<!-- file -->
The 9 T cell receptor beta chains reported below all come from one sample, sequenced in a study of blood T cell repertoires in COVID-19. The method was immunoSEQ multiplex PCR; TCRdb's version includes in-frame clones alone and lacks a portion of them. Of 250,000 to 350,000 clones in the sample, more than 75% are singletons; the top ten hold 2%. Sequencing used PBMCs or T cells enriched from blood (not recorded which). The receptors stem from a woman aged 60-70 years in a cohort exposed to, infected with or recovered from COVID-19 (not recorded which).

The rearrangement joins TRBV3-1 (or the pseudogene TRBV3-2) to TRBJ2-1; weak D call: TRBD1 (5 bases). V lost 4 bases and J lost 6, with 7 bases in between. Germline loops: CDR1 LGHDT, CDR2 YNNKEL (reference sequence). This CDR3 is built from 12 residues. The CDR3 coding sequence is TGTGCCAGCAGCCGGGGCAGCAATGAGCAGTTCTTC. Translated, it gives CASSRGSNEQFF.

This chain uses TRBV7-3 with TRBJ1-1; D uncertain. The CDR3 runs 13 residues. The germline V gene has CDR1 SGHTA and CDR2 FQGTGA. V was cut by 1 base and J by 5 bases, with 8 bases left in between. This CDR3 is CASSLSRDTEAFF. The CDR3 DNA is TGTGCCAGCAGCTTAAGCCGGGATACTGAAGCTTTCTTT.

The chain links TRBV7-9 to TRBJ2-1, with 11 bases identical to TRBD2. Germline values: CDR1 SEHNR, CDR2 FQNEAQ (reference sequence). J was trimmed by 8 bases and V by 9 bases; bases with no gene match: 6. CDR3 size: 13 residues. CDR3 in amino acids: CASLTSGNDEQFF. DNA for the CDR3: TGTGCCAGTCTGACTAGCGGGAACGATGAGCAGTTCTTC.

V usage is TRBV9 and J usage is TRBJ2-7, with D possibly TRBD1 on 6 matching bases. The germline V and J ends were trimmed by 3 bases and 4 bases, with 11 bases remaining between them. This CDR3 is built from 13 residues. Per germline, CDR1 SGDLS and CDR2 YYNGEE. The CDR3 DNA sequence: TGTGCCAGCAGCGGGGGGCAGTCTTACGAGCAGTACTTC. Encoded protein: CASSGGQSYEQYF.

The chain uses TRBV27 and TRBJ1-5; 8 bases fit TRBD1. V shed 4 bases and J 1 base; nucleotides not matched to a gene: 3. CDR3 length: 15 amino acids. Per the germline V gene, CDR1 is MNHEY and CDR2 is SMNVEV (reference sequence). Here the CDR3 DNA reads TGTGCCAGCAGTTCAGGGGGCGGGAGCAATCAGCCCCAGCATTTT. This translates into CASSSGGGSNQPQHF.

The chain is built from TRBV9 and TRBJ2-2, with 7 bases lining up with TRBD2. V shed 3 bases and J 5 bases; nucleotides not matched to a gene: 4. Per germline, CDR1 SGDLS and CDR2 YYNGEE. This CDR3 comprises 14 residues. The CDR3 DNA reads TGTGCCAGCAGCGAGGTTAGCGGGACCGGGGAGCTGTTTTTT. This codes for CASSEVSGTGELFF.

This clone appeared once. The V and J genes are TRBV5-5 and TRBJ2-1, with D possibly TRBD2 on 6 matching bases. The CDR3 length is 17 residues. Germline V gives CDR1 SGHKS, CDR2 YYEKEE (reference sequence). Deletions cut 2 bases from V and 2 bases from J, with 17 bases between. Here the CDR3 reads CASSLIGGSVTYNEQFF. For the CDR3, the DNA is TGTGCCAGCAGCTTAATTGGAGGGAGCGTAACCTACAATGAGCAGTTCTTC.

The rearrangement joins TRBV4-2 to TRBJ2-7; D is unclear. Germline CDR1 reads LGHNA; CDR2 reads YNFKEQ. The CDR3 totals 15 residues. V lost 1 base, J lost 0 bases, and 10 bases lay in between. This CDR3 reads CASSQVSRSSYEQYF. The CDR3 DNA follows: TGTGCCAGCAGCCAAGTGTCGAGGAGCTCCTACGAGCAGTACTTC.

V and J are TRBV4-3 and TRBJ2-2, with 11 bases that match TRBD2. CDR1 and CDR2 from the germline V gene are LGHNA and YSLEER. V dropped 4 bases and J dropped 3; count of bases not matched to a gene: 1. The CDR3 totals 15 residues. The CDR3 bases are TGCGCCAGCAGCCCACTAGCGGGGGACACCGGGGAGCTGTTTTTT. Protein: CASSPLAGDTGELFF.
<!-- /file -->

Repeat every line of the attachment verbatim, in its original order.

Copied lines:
The 9 T cell receptor beta chains reported below all come from one sample, sequenced in a study of blood T cell repertoires in COVID-19. The method was immunoSEQ multiplex PCR; TCRdb's version includes in-frame clones alone and lacks a portion of them. Of 250,000 to 350,000 clones in the sample, more than 75% are singletons; the top ten hold 2%. Sequencing used PBMCs or T cells enriched from blood (not recorded which). The receptors stem from a woman aged 60-70 years in a cohort exposed to, infected with or recovered from COVID-19 (not recorded which).

The rearrangement joins TRBV3-1 (or the pseudogene TRBV3-2) to TRBJ2-1; weak D call: TRBD1 (5 bases). V lost 4 bases and J lost 6, with 7 bases in between. Germline loops: CDR1 LGHDT, CDR2 YNNKEL (reference sequence). This CDR3 is built from 12 residues. The CDR3 coding sequence is TGTGCCAGCAGCCGGGGCAGCAATGAGCAGTTCTTC. Translated, it gives CASSRGSNEQFF.

This chain uses TRBV7-3 with TRBJ1-1; D uncertain. The CDR3 runs 13 residues. The germline V gene has CDR1 SGHTA and CDR2 FQGTGA. V was cut by 1 base and J by 5 bases, with 8 bases left in between. This CDR3 is CASSLSRDTEAFF. The CDR3 DNA is TGTGCCAGCAGCTTAAGCCGGGATACTGAAGCTTTCTTT.

The chain links TRBV7-9 to TRBJ2-1, with 11 bases identical to TRBD2. Germline values: CDR1 SEHNR, CDR2 FQNEAQ (reference sequence). J was trimmed by 8 bases and V by 9 bases; bases with no gene match: 6. CDR3 size: 13 residues. CDR3 in amino acids: CASLTSGNDEQFF. DNA for the CDR3: TGTGCCAGTCTGACTAGCGGGAACGATGAGCAGTTCTTC.

V usage is TRBV9 and J usage is TRBJ2-7, with D possibly TRBD1 on 6 matching bases. The germline V and J ends were trimmed by 3 bases and 4 bases, with 11 bases remaining between them. This CDR3 is built from 13 residues. Per germline, CDR1 SGDLS and CDR2 YYNGEE. The CDR3 DNA sequence: TGTGCCAGCAGCGGGGGGCAGTCTTACGAGCAGTACTTC. Encoded protein: CASSGGQSYEQYF.

The chain uses TRBV27 and TRBJ1-5; 8 bases fit TRBD1. V shed 4 bases and J 1 base; nucleotides not matched to a gene: 3. CDR3 length: 15 amino acids. Per the germline V gene, CDR1 is MNHEY and CDR2 is SMNVEV (reference sequence). Here the CDR3 DNA reads TGTGCCAGCAGTTCAGGGGGCGGGAGCAATCAGCCCCAGCATTTT. This translates into CASSSGGGSNQPQHF.

The chain is built from TRBV9 and TRBJ2-2, with 7 bases lining up with TRBD2. V shed 3 bases and J 5 bases; nucleotides not matched to a gene: 4. Per germline, CDR1 SGDLS and CDR2 YYNGEE. This CDR3 comprises 14 residues. The CDR3 DNA reads TGTGCCAGCAGCGAGGTTAGCGGGACCGGGGAGCTGTTTTTT. This codes for CASSEVSGTGELFF.

This clone appeared once. The V and J genes are TRBV5-5 and TRBJ2-1, with D possibly TRBD2 on 6 matching bases. The CDR3 length is 17 residues. Germline V gives CDR1 SGHKS, CDR2 YYEKEE (reference sequence). Deletions cut 2 bases from V and 2 bases from J, with 17 bases between. Here the CDR3 reads CASSLIGGSVTYNEQFF. For the CDR3, the DNA is TGTGCCAGCAGCTTAATTGGAGGGAGCGTAACCTACAATGAGCAGTTCTTC.

The rearrangement joins TRBV4-2 to TRBJ2-7; D is unclear. Germline CDR1 reads LGHNA; CDR2 reads YNFKEQ. The CDR3 totals 15 residues. V lost 1 base, J lost 0 bases, and 10 bases lay in between. This CDR3 reads CASSQVSRSSYEQYF. The CDR3 DNA follows: TGTGCCAGCAGCCAAGTGTCGAGGAGCTCCTACGAGCAGTACTTC.

V and J are TRBV4-3 and TRBJ2-2, with 11 bases that match TRBD2. CDR1 and CDR2 from the germline V gene are LGHNA and YSLEER. V dropped 4 bases and J dropped 3; count of bases not matched to a gene: 1. The CDR3 totals 15 residues. The CDR3 bases are TGCGCCAGCAGCCCACTAGCGGGGGACACCGGGGAGCTGTTTTTT. Protein: CASSPLAGDTGELFF.